A 4 STEP PROGRESSION FOR BIGGER STRONGER LEGS

A 4 Step Progression for Bigger Stronger Legs 

 

Back Squat, Front Squat, Leg Press, Deadlifts… You have probably already come across them when trying to find the most optimal leg exercises for muscular growth or strength and there is no doubting these are great exercises. However, a split stance movement can be a great exercise to add to your leg day. 

 

Unilateral Training is often overlooked at times, and by doing so there is potential leg development that is being missed out on. 

 

If you are a lover of movements such as the Back Squat or leg press, do not worry as a split stance movement does not have to be the sole focus of the training session but could simply be complementing bilateral (both legs or arms) movements during a session. 

 

So where to start? 

 

Step 1 - Split Squat

 

 

 The Split Squat is a great 1st step when introducing split stance movements into your training routine. The Split Squat is a stationary exercise with an up and down movement caused by bending at the knees. Due to the simplicity of the Split Squat, less stabilisation is needed which makes a solid choice for being the introductory exercise for the 4 step progression for bigger stronger legs. 

 

Step 2 Reverse Lunge

 

 

The Reverse Lunge is also a relatively simple exercise, but with the movement being initiated through one leg moving backwards which requires more stability compared to the stationary Split Squat. The Reverse Lunge is a great stepping stone before executing step 3!

 

Step 3 Walking Lunge

 

 

The walking lunge is a great option when space is available, however, time and time again the lunge is used before mastering the previous two exercises. This 4 step process is not compulsory, but if one can not perform a reverse lunge then reality is they should not be performing a moving Lunge. The Lunge requires more stability than the previous two exercises due to the impact forces during the movement of the front foot. As a result, the Glute Medius has higher activity during EMG (Electromyography) data (1) as a function of the Glute Medius is to stabilise hips (2).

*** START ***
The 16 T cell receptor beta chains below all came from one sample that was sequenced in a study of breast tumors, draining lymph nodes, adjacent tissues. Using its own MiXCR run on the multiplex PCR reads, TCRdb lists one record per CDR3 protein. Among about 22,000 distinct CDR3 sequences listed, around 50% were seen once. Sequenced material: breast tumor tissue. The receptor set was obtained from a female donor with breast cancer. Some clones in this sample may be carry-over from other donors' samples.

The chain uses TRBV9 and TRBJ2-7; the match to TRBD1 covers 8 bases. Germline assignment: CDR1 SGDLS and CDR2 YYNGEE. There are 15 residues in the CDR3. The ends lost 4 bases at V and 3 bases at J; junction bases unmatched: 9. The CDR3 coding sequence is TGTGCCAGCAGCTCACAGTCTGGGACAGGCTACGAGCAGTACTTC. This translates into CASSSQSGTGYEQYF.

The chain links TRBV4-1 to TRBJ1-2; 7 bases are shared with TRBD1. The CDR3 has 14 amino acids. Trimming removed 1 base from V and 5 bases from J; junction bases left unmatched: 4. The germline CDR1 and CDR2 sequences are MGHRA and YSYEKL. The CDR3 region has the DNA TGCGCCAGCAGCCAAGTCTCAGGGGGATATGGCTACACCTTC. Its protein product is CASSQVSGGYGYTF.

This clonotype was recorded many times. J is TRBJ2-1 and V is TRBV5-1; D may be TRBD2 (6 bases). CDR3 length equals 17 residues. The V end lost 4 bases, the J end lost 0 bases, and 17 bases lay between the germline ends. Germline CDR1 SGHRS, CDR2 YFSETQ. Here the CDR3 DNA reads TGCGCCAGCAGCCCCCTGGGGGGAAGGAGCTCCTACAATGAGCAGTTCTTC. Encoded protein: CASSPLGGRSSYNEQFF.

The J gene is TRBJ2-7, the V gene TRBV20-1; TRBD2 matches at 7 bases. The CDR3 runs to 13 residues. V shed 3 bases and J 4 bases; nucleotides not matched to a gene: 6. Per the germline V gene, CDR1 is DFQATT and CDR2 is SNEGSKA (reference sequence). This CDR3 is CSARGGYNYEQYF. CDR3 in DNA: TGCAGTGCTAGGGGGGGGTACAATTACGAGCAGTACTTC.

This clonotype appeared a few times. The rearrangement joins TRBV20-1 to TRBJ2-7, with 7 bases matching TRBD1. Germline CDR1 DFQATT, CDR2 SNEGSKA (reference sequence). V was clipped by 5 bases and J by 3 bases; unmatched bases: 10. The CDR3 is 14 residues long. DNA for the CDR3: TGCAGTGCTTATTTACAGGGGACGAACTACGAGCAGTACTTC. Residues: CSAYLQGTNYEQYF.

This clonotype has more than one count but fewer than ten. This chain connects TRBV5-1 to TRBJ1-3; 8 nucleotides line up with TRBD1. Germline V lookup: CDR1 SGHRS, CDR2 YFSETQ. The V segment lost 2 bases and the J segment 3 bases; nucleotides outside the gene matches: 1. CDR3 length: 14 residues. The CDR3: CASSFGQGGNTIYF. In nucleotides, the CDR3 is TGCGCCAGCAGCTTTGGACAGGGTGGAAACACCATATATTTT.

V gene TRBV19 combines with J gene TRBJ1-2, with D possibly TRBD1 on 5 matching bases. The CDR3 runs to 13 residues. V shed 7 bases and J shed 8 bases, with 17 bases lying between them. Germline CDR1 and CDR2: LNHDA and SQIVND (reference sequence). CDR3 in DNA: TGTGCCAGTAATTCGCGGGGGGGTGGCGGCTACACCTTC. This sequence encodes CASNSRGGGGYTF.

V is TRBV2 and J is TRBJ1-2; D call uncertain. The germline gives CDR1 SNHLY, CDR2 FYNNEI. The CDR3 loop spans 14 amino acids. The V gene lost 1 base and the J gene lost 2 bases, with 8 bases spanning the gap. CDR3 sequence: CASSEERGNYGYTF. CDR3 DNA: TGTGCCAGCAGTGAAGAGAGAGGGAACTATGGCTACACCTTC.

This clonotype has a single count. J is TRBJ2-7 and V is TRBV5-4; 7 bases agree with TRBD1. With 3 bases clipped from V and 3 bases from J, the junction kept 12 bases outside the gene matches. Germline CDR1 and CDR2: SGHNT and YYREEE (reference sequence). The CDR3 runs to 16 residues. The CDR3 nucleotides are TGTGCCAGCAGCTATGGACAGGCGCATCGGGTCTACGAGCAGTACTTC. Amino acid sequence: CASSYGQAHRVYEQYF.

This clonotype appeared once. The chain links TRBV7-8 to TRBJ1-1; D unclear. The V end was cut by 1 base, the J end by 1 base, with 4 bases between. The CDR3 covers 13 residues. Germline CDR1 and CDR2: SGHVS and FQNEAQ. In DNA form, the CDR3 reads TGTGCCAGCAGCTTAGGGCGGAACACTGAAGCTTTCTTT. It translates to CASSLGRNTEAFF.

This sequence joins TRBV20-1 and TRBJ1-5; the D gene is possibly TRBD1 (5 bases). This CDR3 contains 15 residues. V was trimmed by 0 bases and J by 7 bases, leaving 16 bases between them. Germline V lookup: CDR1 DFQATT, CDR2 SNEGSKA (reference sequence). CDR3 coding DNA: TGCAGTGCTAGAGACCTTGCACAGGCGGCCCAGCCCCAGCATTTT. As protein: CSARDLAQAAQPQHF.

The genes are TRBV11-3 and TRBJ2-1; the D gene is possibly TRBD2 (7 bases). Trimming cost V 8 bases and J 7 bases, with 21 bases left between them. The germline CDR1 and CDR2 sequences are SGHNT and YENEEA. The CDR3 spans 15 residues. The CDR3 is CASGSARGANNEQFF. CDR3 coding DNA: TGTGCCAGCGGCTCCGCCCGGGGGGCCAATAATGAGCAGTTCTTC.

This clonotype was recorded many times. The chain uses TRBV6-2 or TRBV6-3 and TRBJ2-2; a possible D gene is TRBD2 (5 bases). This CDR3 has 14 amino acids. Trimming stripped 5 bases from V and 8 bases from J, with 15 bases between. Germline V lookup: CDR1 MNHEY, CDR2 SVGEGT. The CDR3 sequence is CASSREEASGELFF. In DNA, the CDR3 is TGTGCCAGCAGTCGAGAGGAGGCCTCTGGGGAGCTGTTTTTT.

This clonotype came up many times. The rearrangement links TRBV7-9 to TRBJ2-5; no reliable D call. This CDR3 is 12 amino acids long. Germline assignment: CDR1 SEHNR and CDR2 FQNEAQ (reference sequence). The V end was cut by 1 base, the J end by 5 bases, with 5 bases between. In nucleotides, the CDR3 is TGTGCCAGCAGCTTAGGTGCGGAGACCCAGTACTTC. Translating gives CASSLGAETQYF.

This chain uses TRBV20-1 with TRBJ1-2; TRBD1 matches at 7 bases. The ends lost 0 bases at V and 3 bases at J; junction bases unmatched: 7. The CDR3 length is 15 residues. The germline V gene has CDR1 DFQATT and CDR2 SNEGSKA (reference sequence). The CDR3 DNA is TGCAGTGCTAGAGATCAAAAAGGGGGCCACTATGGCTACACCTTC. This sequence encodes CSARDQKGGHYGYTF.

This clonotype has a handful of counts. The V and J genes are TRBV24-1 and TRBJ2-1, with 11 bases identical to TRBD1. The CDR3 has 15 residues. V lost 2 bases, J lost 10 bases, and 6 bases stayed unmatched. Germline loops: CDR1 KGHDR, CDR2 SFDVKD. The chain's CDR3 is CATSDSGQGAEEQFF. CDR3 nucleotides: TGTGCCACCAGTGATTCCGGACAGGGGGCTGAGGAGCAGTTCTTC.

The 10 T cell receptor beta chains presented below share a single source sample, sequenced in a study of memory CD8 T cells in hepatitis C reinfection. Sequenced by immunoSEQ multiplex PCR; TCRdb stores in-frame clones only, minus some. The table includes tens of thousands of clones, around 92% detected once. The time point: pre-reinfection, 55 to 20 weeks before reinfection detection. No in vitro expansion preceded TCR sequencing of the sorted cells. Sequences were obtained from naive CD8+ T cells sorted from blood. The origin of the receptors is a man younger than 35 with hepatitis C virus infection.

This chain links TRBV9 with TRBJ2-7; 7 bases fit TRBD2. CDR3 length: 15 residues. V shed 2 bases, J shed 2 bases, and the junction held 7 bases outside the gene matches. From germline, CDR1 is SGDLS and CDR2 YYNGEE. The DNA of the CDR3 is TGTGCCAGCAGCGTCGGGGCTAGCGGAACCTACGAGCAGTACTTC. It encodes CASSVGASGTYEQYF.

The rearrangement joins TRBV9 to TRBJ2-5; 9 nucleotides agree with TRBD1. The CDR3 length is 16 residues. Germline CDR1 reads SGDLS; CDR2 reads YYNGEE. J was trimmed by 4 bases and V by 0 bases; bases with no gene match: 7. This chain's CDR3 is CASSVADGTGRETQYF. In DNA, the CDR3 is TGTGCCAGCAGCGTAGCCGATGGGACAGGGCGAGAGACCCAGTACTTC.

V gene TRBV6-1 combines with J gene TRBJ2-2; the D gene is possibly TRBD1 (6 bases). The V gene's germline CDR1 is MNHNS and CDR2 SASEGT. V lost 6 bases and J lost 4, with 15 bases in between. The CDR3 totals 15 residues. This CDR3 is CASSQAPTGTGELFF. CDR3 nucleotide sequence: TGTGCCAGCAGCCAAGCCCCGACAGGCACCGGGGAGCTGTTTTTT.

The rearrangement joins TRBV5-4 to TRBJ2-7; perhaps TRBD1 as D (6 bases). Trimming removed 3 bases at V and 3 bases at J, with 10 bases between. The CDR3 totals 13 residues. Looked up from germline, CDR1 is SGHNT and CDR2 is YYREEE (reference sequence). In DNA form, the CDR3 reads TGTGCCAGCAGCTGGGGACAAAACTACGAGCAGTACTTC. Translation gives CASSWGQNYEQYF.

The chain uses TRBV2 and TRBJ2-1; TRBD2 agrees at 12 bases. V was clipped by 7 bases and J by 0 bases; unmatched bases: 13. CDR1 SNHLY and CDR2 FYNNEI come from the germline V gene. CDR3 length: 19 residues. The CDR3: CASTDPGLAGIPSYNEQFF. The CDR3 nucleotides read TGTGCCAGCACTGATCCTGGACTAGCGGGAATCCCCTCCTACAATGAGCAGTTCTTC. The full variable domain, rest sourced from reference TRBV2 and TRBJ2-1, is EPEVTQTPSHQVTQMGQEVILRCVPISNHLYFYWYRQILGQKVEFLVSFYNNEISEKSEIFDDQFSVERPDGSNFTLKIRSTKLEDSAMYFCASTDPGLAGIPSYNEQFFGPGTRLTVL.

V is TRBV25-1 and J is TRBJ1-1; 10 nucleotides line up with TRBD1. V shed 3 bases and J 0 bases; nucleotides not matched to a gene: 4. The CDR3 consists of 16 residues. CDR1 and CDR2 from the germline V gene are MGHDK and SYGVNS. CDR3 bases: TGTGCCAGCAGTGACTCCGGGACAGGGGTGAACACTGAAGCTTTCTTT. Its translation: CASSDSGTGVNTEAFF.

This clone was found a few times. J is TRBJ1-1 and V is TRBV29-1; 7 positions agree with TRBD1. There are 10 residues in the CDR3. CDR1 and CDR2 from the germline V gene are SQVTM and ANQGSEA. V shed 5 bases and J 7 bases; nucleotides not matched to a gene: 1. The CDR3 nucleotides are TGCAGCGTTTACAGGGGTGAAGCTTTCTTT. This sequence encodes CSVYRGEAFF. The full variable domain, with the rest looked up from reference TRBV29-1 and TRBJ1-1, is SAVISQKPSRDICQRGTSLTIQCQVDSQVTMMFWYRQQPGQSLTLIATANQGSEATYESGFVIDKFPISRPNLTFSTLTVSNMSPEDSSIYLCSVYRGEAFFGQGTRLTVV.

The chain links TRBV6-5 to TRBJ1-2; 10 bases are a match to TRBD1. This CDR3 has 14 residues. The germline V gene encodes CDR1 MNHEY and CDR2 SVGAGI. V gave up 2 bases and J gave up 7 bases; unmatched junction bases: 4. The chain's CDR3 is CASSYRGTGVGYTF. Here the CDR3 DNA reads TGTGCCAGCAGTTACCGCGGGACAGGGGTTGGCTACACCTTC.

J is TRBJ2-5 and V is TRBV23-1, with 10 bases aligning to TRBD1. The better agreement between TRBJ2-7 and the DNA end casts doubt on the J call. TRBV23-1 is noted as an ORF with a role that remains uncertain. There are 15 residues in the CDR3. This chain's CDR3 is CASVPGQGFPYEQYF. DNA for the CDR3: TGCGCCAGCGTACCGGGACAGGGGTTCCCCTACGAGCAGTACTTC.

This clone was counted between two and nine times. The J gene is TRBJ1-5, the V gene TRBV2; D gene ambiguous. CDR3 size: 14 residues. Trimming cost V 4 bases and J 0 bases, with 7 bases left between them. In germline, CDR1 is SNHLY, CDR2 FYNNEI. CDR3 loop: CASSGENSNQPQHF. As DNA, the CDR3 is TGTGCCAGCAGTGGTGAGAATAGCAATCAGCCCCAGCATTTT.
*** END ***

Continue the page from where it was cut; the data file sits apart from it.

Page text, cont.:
Step 4 Elevated Split Squat 

 

 

The Rear Foot Elevated Split Squat also known as the Bulgarian Split Squat is a popular exercise when it comes down to lower body development. Ground reaction force during the upward part of the movement (concentric) during a Rear Foot Elevated Split Squat has shown to have similarities to bilateral squats when performing a 5 repetition max (3). Additionally, individuals who generate greater peak power and peak force during a 5 repetition max of the Rear Foot Elevated Split Squat showed improvement in their 20 meter sprint performance (4). 

The foundation of having unilateral strength could be the reason for the improvement athletically, as the use of one side of the body is common during athletic movements. Therefore, if the goal is bigger or stronger legs for the benefit of aesthetics or performance then the Rear Foot Elevated Split Squat must be considered. 

 

Last but not least!

 

The above exercises are chosen in a progressive manner, nevertheless, that does not mean you can't perform an exercise once you think you have surpassed it. Furthermore, all these exercises can be loaded or made more demanding in some capacity to increase the challenge for the individual thus making potential progression always possible. 

 

 

Resources 

 

  1. https://ro.ecu.edu.au/cgi/viewcontent.cgi?referer=https://scholar.google.co.uk/&httpsredir=1&article=2275&context=ecuworkspost2013
  2. https://www.ncbi.nlm.nih.gov/pmc/articles/PMC1256751/
  3. http://eprints.leedsbeckett.ac.uk/6000/
  4. http://casopisi.junis.ni.ac.rs/index.php/FUPhysEdSport/article/view/3470

 

 

 

 

 

Jonple